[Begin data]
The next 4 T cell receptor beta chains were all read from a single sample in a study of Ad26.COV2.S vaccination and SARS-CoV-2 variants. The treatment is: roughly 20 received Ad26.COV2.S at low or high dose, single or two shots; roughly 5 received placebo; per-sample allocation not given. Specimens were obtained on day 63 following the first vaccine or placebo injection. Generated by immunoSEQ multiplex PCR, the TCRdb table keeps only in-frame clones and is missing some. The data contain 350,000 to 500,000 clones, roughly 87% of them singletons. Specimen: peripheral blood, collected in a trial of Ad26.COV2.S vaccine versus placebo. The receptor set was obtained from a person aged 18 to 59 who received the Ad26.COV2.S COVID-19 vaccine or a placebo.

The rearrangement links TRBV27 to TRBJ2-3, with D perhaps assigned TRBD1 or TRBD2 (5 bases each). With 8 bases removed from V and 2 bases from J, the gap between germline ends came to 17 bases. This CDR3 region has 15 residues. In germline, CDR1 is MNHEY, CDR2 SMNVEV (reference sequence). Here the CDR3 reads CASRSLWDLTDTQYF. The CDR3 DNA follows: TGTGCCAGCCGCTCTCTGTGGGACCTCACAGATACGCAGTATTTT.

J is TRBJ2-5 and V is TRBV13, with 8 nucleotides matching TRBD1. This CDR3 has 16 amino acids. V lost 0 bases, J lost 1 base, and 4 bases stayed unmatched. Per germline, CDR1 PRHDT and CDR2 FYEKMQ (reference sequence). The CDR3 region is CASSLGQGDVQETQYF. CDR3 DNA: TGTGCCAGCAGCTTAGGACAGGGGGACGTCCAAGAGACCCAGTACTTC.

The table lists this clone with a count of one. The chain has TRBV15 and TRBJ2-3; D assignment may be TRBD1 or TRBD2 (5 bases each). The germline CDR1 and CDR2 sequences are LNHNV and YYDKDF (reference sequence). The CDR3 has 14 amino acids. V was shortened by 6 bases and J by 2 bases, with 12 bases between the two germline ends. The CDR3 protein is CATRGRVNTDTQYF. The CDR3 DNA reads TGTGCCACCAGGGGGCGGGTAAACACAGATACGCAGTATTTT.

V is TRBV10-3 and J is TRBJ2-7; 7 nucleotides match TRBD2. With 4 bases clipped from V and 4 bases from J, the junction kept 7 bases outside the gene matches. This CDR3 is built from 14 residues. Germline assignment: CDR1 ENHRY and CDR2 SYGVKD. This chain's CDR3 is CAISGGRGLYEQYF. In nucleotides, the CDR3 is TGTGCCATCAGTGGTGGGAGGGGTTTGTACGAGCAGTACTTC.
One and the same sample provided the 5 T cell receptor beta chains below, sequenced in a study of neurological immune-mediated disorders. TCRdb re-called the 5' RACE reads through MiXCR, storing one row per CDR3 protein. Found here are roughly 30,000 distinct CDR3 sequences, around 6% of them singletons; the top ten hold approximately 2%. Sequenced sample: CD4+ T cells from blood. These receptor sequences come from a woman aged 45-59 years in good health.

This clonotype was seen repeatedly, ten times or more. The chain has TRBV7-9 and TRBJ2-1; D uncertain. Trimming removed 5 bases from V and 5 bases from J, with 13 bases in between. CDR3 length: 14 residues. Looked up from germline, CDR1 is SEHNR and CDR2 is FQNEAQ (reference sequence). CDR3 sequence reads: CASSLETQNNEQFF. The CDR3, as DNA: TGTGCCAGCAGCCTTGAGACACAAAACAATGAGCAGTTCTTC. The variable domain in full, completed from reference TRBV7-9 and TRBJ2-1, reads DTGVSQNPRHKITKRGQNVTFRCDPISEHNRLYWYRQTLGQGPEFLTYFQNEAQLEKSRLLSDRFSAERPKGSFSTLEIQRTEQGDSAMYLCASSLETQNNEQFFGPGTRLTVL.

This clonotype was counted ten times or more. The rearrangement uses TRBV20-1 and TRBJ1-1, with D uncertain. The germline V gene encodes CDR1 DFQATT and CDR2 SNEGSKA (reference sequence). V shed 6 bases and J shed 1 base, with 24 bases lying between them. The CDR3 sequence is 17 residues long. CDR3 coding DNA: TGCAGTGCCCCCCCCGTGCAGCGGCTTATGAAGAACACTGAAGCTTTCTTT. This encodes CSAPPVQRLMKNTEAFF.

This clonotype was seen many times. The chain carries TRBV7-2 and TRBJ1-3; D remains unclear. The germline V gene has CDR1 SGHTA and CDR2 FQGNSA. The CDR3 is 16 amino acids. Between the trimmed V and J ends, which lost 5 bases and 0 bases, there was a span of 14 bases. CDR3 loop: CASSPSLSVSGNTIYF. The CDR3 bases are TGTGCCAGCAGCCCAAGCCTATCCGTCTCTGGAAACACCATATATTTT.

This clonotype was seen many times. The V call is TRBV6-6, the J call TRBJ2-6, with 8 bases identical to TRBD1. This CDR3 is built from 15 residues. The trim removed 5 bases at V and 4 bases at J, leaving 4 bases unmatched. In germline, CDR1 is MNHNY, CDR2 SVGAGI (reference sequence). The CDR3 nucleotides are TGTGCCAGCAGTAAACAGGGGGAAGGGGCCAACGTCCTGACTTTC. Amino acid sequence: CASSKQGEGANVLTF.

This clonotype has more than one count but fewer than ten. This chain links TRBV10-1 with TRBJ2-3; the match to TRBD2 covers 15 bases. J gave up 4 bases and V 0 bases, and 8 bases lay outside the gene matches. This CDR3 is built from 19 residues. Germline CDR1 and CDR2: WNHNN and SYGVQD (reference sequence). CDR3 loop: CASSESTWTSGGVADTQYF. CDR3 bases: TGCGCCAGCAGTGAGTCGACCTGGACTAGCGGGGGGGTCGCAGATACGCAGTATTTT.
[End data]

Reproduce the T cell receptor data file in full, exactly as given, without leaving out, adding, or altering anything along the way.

The next 4 T cell receptor beta chains were all read from a single sample in a study of Ad26.COV2.S vaccination and SARS-CoV-2 variants. The treatment is: roughly 20 received Ad26.COV2.S at low or high dose, single or two shots; roughly 5 received placebo; per-sample allocation not given. Specimens were obtained on day 63 following the first vaccine or placebo injection. Generated by immunoSEQ multiplex PCR, the TCRdb table keeps only in-frame clones and is missing some. The data contain 350,000 to 500,000 clones, roughly 87% of them singletons. Specimen: peripheral blood, collected in a trial of Ad26.COV2.S vaccine versus placebo. The receptor set was obtained from a person aged 18 to 59 who received the Ad26.COV2.S COVID-19 vaccine or a placebo.

The rearrangement links TRBV27 to TRBJ2-3, with D perhaps assigned TRBD1 or TRBD2 (5 bases each). With 8 bases removed from V and 2 bases from J, the gap between germline ends came to 17 bases. This CDR3 region has 15 residues. In germline, CDR1 is MNHEY, CDR2 SMNVEV (reference sequence). Here the CDR3 reads CASRSLWDLTDTQYF. The CDR3 DNA follows: TGTGCCAGCCGCTCTCTGTGGGACCTCACAGATACGCAGTATTTT.

J is TRBJ2-5 and V is TRBV13, with 8 nucleotides matching TRBD1. This CDR3 has 16 amino acids. V lost 0 bases, J lost 1 base, and 4 bases stayed unmatched. Per germline, CDR1 PRHDT and CDR2 FYEKMQ (reference sequence). The CDR3 region is CASSLGQGDVQETQYF. CDR3 DNA: TGTGCCAGCAGCTTAGGACAGGGGGACGTCCAAGAGACCCAGTACTTC.

The table lists this clone with a count of one. The chain has TRBV15 and TRBJ2-3; D assignment may be TRBD1 or TRBD2 (5 bases each). The germline CDR1 and CDR2 sequences are LNHNV and YYDKDF (reference sequence). The CDR3 has 14 amino acids. V was shortened by 6 bases and J by 2 bases, with 12 bases between the two germline ends. The CDR3 protein is CATRGRVNTDTQYF. The CDR3 DNA reads TGTGCCACCAGGGGGCGGGTAAACACAGATACGCAGTATTTT.

V is TRBV10-3 and J is TRBJ2-7; 7 nucleotides match TRBD2. With 4 bases clipped from V and 4 bases from J, the junction kept 7 bases outside the gene matches. This CDR3 is built from 14 residues. Germline assignment: CDR1 ENHRY and CDR2 SYGVKD. This chain's CDR3 is CAISGGRGLYEQYF. In nucleotides, the CDR3 is TGTGCCATCAGTGGTGGGAGGGGTTTGTACGAGCAGTACTTC.
One and the same sample provided the 5 T cell receptor beta chains below, sequenced in a study of neurological immune-mediated disorders. TCRdb re-called the 5' RACE reads through MiXCR, storing one row per CDR3 protein. Found here are roughly 30,000 distinct CDR3 sequences, around 6% of them singletons; the top ten hold approximately 2%. Sequenced sample: CD4+ T cells from blood. These receptor sequences come from a woman aged 45-59 years in good health.

This clonotype was seen repeatedly, ten times or more. The chain has TRBV7-9 and TRBJ2-1; D uncertain. Trimming removed 5 bases from V and 5 bases from J, with 13 bases in between. CDR3 length: 14 residues. Looked up from germline, CDR1 is SEHNR and CDR2 is FQNEAQ (reference sequence). CDR3 sequence reads: CASSLETQNNEQFF. The CDR3, as DNA: TGTGCCAGCAGCCTTGAGACACAAAACAATGAGCAGTTCTTC. The variable domain in full, completed from reference TRBV7-9 and TRBJ2-1, reads DTGVSQNPRHKITKRGQNVTFRCDPISEHNRLYWYRQTLGQGPEFLTYFQNEAQLEKSRLLSDRFSAERPKGSFSTLEIQRTEQGDSAMYLCASSLETQNNEQFFGPGTRLTVL.

This clonotype was counted ten times or more. The rearrangement uses TRBV20-1 and TRBJ1-1, with D uncertain. The germline V gene encodes CDR1 DFQATT and CDR2 SNEGSKA (reference sequence). V shed 6 bases and J shed 1 base, with 24 bases lying between them. The CDR3 sequence is 17 residues long. CDR3 coding DNA: TGCAGTGCCCCCCCCGTGCAGCGGCTTATGAAGAACACTGAAGCTTTCTTT. This encodes CSAPPVQRLMKNTEAFF.

This clonotype was seen many times. The chain carries TRBV7-2 and TRBJ1-3; D remains unclear. The germline V gene has CDR1 SGHTA and CDR2 FQGNSA. The CDR3 is 16 amino acids. Between the trimmed V and J ends, which lost 5 bases and 0 bases, there was a span of 14 bases. CDR3 loop: CASSPSLSVSGNTIYF. The CDR3 bases are TGTGCCAGCAGCCCAAGCCTATCCGTCTCTGGAAACACCATATATTTT.

This clonotype was seen many times. The V call is TRBV6-6, the J call TRBJ2-6, with 8 bases identical to TRBD1. This CDR3 is built from 15 residues. The trim removed 5 bases at V and 4 bases at J, leaving 4 bases unmatched. In germline, CDR1 is MNHNY, CDR2 SVGAGI (reference sequence). The CDR3 nucleotides are TGTGCCAGCAGTAAACAGGGGGAAGGGGCCAACGTCCTGACTTTC. Amino acid sequence: CASSKQGEGANVLTF.

This clonotype has more than one count but fewer than ten. This chain links TRBV10-1 with TRBJ2-3; the match to TRBD2 covers 15 bases. J gave up 4 bases and V 0 bases, and 8 bases lay outside the gene matches. This CDR3 is built from 19 residues. Germline CDR1 and CDR2: WNHNN and SYGVQD (reference sequence). CDR3 loop: CASSESTWTSGGVADTQYF. CDR3 bases: TGCGCCAGCAGTGAGTCGACCTGGACTAGCGGGGGGGTCGCAGATACGCAGTATTTT.